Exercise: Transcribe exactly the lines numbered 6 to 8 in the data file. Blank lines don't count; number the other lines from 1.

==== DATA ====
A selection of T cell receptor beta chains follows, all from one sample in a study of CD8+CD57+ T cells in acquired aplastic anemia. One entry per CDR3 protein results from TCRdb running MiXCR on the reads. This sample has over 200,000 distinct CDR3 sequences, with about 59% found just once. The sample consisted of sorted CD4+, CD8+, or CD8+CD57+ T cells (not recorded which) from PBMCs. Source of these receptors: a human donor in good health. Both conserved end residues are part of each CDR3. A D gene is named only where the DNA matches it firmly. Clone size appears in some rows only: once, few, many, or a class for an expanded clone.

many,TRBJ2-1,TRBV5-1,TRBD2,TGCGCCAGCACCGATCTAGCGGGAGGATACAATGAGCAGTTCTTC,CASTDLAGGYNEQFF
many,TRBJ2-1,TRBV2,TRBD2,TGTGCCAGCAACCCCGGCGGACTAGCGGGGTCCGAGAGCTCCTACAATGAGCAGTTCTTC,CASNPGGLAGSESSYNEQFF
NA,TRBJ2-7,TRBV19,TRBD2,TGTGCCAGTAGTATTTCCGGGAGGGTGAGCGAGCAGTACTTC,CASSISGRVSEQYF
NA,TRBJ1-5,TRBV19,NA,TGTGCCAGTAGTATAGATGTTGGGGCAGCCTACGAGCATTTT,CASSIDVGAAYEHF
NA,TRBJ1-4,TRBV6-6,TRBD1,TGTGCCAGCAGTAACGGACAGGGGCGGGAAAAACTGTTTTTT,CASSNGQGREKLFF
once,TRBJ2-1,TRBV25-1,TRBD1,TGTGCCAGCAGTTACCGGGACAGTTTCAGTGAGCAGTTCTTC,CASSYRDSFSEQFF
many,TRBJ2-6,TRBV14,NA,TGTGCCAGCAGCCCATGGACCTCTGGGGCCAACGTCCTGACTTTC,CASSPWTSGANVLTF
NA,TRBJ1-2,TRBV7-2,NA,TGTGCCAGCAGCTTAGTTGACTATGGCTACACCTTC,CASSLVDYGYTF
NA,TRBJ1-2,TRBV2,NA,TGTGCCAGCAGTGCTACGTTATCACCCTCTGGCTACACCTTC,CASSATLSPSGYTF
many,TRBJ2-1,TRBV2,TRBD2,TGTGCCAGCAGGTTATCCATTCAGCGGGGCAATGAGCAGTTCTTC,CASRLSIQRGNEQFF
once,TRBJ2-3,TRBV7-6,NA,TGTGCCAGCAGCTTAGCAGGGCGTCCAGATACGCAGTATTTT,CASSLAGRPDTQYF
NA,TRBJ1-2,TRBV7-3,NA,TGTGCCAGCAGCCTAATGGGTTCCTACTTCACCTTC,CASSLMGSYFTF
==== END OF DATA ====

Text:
NA,TRBJ1-4,TRBV6-6,TRBD1,TGTGCCAGCAGTAACGGACAGGGGCGGGAAAAACTGTTTTTT,CASSNGQGREKLFF
once,TRBJ2-1,TRBV25-1,TRBD1,TGTGCCAGCAGTTACCGGGACAGTTTCAGTGAGCAGTTCTTC,CASSYRDSFSEQFF
many,TRBJ2-6,TRBV14,NA,TGTGCCAGCAGCCCATGGACCTCTGGGGCCAACGTCCTGACTTTC,CASSPWTSGANVLTF